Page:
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Genetic characterisation of a global climate change-induced altitudinal tree-line shift in European beech (Fagus sylvatica)

Final Activity Report Summary - FOREST RISE (Genetic characterisation of a global climate change-induced altitudinal tree-line shift in European beech (Fagus sylvatica))

This project represents a novel approach to the study of the response of plants to climatic variability. It combines molecular genetic analysis of natural populations with dendrochronological (tree-ring) and climate data to allow investigation of climate as a driving force in changes in adaptive genetic change in natural populations. The work was based in the Montseny mountains of Catalonia (NE Spain), where a recent increase in the altitude of the mountain tree line has been reported. This tree line shift is evidence of changes plant distribution that are resulting from global warming and recent changes in land use.

Using a genetic fingerprinting technique ('AFLP') we compared the genetic structure of European beech (Fagus sylvatica) trees at the upper and lower limit of the species distribution and in a central area of the beech forest in the Montseny mountains. We used state-of-the-art statistical procedures (population genomic methods) to identify a region of the total beech DNA (the beech genome) that was being selected for at the upper treeline, and selected against at the lower limit of the species distribution.

For each tree we also calculated the year in which that individual established. We analysed this establishment data alongside the data of presence or absence of the DNA region under selection (as described above) and mean annual temperature data. This enabled us to identify patterns of genetic change that are occurring over space (with increasing altitude), with increasing temperature, and over time as a consequence of recent increases in temperature due to global warming.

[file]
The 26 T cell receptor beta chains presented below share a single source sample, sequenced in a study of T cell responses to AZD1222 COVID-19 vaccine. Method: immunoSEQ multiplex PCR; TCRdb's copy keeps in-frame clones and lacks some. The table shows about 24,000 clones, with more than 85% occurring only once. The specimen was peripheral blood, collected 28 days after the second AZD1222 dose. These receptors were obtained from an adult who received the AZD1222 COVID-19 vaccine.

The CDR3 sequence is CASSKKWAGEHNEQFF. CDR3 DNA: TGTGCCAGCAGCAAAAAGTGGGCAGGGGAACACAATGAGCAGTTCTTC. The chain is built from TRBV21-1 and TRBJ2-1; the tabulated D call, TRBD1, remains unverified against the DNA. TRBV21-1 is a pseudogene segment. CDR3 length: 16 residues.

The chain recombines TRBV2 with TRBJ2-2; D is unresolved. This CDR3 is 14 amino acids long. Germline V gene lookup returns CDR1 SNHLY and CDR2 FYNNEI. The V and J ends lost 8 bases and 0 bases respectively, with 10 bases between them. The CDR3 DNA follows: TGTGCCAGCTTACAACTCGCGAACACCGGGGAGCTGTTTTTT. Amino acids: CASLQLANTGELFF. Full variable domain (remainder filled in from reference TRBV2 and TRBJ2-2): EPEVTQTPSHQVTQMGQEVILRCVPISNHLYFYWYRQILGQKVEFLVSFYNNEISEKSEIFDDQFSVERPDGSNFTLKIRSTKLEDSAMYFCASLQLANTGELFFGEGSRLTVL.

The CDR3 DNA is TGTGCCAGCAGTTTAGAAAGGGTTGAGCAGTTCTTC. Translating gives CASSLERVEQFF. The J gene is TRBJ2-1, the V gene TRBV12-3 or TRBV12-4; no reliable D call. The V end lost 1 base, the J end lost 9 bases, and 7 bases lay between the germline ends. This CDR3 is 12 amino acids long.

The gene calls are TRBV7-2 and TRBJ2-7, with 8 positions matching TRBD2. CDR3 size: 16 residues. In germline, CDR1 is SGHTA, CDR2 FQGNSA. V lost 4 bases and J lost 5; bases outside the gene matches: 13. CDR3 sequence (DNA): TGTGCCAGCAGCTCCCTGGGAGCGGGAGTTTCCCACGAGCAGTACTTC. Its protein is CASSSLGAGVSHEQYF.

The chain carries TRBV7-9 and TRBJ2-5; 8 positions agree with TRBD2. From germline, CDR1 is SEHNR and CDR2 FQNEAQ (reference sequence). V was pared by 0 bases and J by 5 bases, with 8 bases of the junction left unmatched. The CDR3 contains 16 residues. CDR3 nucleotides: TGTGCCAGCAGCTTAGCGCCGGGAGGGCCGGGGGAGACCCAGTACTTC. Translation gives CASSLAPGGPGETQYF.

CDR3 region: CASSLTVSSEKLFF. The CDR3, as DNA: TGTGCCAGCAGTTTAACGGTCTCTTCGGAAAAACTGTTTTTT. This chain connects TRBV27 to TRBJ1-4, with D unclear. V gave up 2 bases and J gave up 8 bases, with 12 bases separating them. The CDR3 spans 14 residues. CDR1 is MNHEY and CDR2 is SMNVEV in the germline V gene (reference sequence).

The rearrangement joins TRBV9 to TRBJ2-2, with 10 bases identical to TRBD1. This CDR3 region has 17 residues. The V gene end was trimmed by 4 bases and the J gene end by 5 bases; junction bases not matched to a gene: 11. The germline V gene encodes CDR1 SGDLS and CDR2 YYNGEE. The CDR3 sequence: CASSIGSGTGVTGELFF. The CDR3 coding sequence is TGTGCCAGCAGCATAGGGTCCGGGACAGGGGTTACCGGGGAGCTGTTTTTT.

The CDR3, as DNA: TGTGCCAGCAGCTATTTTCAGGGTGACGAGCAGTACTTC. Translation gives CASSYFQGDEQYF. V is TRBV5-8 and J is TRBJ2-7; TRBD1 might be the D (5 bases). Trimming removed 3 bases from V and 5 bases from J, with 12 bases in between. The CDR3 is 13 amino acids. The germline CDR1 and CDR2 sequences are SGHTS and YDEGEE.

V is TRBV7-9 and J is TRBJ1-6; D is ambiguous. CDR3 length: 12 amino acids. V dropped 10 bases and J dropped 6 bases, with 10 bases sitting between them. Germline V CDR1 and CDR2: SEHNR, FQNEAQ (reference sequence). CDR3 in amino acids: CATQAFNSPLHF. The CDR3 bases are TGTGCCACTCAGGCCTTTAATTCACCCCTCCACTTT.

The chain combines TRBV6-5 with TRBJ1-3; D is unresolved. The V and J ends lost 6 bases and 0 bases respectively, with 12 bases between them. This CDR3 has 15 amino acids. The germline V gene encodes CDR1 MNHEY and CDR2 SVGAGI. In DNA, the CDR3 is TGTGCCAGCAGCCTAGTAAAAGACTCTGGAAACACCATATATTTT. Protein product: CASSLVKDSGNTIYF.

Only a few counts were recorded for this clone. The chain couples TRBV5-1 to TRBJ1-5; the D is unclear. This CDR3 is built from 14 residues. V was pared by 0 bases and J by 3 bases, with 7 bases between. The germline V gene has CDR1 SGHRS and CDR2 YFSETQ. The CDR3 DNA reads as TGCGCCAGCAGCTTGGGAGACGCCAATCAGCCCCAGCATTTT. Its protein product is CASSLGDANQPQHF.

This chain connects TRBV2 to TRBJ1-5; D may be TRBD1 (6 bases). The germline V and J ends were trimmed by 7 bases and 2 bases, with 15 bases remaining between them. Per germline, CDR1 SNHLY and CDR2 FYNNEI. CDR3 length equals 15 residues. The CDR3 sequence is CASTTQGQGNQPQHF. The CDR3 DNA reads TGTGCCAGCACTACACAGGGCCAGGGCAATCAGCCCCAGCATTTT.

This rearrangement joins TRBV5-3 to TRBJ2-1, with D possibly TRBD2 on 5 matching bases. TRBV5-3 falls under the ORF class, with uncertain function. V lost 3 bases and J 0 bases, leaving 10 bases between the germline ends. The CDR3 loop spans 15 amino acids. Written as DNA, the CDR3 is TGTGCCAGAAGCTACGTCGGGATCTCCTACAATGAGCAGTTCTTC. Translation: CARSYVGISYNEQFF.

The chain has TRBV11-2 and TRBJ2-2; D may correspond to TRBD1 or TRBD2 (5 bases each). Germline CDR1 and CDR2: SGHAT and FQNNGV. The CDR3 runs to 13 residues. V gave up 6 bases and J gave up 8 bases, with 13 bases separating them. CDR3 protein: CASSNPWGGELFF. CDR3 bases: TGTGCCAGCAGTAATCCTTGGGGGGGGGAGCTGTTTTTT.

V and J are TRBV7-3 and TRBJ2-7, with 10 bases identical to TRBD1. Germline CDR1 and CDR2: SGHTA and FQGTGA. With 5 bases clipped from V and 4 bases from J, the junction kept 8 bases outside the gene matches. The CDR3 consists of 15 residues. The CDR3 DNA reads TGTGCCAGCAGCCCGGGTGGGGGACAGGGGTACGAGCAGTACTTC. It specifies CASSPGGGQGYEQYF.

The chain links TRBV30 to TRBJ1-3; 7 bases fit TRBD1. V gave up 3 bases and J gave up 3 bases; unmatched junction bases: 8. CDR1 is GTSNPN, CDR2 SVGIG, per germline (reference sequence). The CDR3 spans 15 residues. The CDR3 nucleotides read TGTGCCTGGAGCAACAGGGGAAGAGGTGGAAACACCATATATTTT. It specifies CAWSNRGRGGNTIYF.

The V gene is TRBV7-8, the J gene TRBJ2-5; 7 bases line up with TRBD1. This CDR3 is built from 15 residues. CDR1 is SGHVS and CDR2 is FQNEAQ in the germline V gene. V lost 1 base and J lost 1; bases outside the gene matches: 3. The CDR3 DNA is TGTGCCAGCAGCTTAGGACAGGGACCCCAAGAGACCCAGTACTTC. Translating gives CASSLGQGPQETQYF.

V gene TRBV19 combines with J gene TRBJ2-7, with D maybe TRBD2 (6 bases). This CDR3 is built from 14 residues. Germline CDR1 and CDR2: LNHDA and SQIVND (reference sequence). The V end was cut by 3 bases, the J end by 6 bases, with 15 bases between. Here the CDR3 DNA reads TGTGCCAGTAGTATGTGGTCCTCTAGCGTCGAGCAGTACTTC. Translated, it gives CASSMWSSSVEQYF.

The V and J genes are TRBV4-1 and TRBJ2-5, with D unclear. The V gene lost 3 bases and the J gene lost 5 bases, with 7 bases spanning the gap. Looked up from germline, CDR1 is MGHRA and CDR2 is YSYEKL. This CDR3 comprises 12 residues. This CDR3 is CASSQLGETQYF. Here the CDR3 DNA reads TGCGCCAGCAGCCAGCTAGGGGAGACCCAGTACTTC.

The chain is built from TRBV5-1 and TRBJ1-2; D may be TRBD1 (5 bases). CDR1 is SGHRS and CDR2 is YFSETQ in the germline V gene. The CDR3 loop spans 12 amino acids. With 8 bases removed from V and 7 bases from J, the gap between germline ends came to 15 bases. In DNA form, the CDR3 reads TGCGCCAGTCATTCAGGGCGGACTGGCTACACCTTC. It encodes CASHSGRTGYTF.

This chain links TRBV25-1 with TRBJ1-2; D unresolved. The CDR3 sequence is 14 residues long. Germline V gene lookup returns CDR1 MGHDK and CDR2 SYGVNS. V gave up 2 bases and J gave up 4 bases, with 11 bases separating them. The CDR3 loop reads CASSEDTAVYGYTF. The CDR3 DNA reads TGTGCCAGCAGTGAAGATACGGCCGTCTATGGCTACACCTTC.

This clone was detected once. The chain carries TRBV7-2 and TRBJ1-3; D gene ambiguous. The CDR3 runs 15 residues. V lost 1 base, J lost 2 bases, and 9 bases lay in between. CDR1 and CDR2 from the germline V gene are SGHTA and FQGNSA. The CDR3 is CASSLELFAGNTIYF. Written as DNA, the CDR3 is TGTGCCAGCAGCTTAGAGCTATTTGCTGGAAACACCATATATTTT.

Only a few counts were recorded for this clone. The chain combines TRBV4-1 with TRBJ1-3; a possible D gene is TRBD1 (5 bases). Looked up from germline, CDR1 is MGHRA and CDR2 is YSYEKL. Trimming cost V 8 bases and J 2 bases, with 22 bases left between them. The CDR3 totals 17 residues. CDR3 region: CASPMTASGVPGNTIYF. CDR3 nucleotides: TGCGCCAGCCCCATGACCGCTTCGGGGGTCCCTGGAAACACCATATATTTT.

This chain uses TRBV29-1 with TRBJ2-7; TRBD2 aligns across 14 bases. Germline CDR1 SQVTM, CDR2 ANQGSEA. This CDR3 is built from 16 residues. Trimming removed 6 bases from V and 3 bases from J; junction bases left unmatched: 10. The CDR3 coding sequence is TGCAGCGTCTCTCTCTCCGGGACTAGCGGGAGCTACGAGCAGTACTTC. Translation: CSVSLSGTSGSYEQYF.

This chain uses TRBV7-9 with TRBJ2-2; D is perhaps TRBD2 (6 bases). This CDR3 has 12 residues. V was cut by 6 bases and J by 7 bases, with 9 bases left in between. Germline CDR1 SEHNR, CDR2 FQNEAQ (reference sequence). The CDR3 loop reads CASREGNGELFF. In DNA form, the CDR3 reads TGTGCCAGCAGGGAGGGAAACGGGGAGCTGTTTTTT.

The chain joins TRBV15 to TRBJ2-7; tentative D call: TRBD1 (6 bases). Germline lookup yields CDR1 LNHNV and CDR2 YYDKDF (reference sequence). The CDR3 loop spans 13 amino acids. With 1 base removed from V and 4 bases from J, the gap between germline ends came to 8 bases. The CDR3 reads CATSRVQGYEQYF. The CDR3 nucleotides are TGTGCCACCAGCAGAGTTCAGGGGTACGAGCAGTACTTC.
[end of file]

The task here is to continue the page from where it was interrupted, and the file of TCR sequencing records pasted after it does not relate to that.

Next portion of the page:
The most important scientific achievement from this project is the identification of genetic variation for temperature response within the natural population of this species. Genetic change is occurring over time in response to increasing temperatures, this shows that this species possesses a limited potential to adapt to changing temperatures within current populations.

This project successfully met all of the principal project objectives set out in the original proposal document, thereby demonstrating that the initial planning was sound and that the project ran according to plan. Specifically these objectives were as follows:

Objective 1. To determine whether juvenile subpopulations of beech trees established at the upper and lower altitudinal margins (respectively, the advancing and retreating edge of the migration) of the temperate forest zone exhibit lower levels of genetic diversity than a similar sample of more central trees. There was no evidence of reduced diversity at either the advancing or retreating range edge when compared to the central area of the forest.

Objective 2. To determine the degree of climatic segregation of beech subpopulations in the central region of the temperate beech zone and the primary climatic variables responsible - i.e. trees preferentially establishing in warm v cool or dry v wet years. 'Genetic segregation was detected in response to temperature (as outlined above) not in response to precipitation. This genetic segregation affects a specific region of the beech genome' thereby indicating a region likely to contain a gene or genes selected for by hot or cold temperatures during plant establishment.

Objective 3. To assess the extent to which the documented altitudinal migration of beech in the Montseney Mountains has led to the spatial segregation of these subpopulations. These subpopulations are segregated both spatially and temporally as a result of temperature variation within the forest. For example, the number of individuals possessing the selected DNA region increases with altitude and decreases over time as the climate warms, thereby demonstrating that climate change is driving genetic change in the population.